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Collin County is Ken Paxton's political stronghold — but there's cracks in the wall

The state Senate will meet next week to set the rules for Ken Paxton's impeachment trial
Jorge Sanhueza-Lyon
KUT News
The state Senate will meet next week to set the rules for Ken Paxton's impeachment trial

Ken Paxton owes his political career to Collin County — which is known for being a conservative stronghold. But cracks are forming in that resolve.

Collin County elected Paxton for the first time back in 2002. He represented House District 70 in the Texas statehouse for a decade. The Dallas Morning News’ editorial board called him an ‘easygoing consensus builder’ when he ran for re-election in 2004.

Then Paxton became known for being a member of the Tea Party conservative movement — and that conservativism found a home in Collin County. Professor Brandon Rottinghaus from the University of Houston told KERA in 2018 that Paxton was the first to run on a conservative, religious message in the suburban county.

“He was really the vanguard of how Republican conservatives were able to solidify their support and their power in suburban Texas,” Rottinghaus said.

Now, the region is home to several megachurches — including Prestonwood Baptist in Plano where the Paxtons are members.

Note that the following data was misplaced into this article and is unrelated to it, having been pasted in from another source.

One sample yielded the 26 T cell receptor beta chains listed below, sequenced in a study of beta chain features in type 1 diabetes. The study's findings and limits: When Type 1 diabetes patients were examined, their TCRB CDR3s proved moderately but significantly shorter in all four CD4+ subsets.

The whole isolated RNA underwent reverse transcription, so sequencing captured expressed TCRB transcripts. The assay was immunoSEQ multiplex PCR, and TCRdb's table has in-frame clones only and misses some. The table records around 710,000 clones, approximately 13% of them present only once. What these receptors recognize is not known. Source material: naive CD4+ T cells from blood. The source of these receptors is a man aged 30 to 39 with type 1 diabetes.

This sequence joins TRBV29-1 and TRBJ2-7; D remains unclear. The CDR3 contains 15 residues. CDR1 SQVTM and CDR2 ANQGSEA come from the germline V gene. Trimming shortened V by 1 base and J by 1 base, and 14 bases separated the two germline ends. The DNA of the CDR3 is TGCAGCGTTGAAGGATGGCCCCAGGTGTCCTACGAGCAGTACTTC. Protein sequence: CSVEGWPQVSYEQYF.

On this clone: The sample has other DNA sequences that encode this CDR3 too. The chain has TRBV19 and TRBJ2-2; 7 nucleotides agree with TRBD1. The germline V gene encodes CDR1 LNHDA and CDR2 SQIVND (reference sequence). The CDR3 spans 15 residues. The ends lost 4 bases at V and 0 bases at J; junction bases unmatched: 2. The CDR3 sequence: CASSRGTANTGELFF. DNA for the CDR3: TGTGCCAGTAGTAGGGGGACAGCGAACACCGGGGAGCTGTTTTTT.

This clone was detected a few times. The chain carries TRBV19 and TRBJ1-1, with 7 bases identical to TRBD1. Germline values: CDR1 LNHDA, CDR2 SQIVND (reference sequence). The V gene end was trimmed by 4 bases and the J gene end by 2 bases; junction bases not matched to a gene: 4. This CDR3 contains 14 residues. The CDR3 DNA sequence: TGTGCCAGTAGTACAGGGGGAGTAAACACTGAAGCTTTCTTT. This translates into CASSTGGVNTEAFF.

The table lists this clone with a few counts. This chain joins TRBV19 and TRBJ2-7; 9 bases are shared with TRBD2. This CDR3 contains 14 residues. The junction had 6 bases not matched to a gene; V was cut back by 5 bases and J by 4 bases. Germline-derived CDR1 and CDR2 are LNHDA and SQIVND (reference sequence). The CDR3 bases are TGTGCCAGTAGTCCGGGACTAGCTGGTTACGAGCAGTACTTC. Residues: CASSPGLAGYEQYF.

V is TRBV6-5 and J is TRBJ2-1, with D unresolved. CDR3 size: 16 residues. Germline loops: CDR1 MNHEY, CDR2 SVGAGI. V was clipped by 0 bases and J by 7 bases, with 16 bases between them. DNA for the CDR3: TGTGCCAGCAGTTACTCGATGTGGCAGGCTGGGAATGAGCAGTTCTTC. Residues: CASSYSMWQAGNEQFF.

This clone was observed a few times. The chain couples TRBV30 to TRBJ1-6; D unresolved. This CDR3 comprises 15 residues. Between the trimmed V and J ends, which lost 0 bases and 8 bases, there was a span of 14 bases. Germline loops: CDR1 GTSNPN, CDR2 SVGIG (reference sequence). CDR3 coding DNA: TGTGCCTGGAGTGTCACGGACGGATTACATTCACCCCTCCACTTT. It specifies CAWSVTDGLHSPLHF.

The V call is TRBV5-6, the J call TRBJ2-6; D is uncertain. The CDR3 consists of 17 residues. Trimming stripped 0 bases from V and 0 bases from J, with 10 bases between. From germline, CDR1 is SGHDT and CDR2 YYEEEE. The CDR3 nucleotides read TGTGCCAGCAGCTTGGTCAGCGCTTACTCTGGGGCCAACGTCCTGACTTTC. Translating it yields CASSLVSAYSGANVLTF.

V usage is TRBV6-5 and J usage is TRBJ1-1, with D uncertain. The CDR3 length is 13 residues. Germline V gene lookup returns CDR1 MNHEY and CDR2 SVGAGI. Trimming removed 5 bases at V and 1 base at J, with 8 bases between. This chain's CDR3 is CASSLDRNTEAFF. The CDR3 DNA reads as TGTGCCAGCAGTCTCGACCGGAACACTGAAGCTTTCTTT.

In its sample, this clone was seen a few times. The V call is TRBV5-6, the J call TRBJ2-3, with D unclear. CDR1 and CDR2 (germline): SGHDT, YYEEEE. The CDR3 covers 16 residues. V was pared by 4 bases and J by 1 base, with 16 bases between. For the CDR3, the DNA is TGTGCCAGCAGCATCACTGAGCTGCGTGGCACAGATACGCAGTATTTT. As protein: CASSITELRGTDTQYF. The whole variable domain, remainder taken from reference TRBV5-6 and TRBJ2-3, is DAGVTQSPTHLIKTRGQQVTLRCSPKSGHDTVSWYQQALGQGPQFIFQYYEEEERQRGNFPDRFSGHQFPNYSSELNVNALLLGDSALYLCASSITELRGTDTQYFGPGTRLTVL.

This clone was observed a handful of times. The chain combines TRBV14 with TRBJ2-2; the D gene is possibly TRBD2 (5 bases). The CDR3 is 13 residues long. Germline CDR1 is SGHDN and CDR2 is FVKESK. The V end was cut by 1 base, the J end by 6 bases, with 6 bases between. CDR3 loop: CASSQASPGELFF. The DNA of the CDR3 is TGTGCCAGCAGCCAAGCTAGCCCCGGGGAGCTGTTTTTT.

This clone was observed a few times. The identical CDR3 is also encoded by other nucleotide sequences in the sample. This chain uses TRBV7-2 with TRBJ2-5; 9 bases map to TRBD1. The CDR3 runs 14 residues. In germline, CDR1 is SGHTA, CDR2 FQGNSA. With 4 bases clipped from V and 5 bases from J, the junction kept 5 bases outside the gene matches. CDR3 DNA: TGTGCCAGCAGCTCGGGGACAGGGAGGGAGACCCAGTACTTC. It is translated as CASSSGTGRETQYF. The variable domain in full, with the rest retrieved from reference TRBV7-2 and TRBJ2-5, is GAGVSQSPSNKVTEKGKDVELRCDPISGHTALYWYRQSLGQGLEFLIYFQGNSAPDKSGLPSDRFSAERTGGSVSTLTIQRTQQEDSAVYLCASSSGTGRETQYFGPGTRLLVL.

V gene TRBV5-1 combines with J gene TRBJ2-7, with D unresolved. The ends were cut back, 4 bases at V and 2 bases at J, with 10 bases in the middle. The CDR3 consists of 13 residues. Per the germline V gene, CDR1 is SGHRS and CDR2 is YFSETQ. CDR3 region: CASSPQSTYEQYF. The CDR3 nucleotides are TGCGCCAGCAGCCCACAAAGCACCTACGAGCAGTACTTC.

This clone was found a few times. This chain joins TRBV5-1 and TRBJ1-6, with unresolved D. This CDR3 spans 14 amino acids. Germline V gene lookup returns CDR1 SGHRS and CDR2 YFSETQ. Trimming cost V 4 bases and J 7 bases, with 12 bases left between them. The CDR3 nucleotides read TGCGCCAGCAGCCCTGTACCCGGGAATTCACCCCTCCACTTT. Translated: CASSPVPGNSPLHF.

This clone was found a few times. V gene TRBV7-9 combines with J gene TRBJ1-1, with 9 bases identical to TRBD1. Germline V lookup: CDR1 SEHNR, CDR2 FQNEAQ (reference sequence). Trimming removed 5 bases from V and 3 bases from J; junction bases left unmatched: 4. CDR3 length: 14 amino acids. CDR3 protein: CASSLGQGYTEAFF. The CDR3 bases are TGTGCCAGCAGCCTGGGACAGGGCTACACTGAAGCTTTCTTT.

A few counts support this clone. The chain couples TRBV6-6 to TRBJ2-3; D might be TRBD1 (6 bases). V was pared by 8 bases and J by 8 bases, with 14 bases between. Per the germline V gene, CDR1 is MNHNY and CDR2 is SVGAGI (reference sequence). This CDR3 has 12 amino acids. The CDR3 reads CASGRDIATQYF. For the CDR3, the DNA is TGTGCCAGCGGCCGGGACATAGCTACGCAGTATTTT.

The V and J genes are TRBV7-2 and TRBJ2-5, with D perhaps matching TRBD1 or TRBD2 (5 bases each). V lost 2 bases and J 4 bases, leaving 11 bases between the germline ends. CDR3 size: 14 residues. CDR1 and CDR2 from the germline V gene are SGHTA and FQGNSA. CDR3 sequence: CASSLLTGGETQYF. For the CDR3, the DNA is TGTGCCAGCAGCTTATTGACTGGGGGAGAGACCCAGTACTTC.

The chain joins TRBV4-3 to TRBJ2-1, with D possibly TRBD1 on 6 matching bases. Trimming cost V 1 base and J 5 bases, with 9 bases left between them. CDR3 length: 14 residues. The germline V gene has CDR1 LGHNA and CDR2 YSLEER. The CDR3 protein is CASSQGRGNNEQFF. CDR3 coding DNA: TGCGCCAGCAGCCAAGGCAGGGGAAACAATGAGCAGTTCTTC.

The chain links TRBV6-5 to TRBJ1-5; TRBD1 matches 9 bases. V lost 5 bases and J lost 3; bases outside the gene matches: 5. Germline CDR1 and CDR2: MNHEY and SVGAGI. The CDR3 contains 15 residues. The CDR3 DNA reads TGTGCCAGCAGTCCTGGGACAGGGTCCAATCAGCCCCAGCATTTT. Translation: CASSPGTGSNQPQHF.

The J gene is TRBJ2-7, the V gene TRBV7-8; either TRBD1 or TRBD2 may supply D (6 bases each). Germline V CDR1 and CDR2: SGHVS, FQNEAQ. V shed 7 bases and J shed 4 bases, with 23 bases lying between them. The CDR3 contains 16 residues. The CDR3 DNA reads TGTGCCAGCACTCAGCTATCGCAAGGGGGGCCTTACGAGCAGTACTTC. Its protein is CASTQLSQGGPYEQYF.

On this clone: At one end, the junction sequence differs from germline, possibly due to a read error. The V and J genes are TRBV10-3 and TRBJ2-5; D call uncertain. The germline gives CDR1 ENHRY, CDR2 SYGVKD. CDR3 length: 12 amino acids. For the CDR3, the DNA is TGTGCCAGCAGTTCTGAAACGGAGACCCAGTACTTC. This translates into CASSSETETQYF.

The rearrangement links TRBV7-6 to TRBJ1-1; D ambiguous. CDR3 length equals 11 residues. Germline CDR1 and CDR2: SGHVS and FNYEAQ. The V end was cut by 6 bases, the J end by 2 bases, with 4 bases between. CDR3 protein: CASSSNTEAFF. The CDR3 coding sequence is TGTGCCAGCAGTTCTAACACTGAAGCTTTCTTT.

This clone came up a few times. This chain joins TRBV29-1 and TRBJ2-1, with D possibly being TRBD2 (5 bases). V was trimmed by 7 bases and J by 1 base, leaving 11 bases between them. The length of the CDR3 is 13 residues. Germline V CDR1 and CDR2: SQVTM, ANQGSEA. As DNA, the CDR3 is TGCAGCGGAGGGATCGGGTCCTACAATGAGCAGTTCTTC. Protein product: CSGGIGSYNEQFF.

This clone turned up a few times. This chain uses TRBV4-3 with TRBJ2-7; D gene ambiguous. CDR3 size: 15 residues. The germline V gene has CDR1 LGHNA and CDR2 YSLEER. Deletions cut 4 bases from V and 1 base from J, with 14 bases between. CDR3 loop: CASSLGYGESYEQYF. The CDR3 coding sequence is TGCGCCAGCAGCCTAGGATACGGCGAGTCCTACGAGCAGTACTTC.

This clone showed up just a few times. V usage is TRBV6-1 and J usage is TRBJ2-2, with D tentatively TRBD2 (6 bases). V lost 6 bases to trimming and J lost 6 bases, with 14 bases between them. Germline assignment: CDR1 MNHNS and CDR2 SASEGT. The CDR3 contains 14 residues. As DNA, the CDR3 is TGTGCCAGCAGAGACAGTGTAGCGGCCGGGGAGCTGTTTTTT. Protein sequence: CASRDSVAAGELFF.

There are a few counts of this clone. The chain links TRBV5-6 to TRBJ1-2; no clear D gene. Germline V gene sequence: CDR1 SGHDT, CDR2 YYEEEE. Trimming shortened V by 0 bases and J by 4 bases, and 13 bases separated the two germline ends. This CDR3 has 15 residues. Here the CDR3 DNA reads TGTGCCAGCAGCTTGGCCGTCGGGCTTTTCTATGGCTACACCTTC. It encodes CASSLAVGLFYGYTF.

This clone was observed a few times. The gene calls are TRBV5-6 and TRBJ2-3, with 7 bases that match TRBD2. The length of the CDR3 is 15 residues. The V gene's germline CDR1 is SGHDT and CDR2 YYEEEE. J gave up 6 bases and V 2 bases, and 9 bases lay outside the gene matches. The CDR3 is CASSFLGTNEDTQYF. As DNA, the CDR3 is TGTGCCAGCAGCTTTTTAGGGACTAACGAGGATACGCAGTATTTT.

Those conservative values continued to guide Paxton while he served in the state senate and grew stronger during his time as attorney general. He told county clerks after same sex marriage was legalized in 2015 they didn’t have to issue marriage licenses if they had religious objections.

He has also pursued multiple far right ideological lawsuits, including a 2020 suit attempting to nullify swing state election results, all with a lot of Collin County’s support. He won reelection with more than half of the county’s vote last year.

Shifting Dynamics

A lot of the Collin County Republican Party still supports Paxton. He history with a lot of the key players, including district attorney Greg Willis. There was a rally for Paxton after the impeachment in Plano. And the county judge, sheriff and local Congressman Keith Self — all Republicans — were scheduled to be with Paxton and his wife at a Labor Day picnic that was hosted by the county’s Republican Party.

But there has been some tension. All five of the Texas House Republicans from Collin County voted to impeach Paxton. They released a joint statement that said they felt there was enough evidence to do that, calling it a tough decision.

“This was an incredibly difficult vote as, for most of us, Ken has been a longtime friend,” the statement said.

The Collin County Republican party chair, Abraham George, condemned those votes, calling the impeachment a circus that lacked due process in a social media statement.

“Real corruption is when you won’t allow fair and due process,” the statement said.

Most of the county’s elected officials — from city council members to national representatives — lean conservative. The far right definitely has a strong presence in the county. The all-Republican commissioners court has spent the past two years listening to speakers — including precinct chairs from the party that got them elected — urge them to get rid of the county’s voting machines because of false 2020 election fraud claims.

Trump won Collin County that year — and so did every other Republican.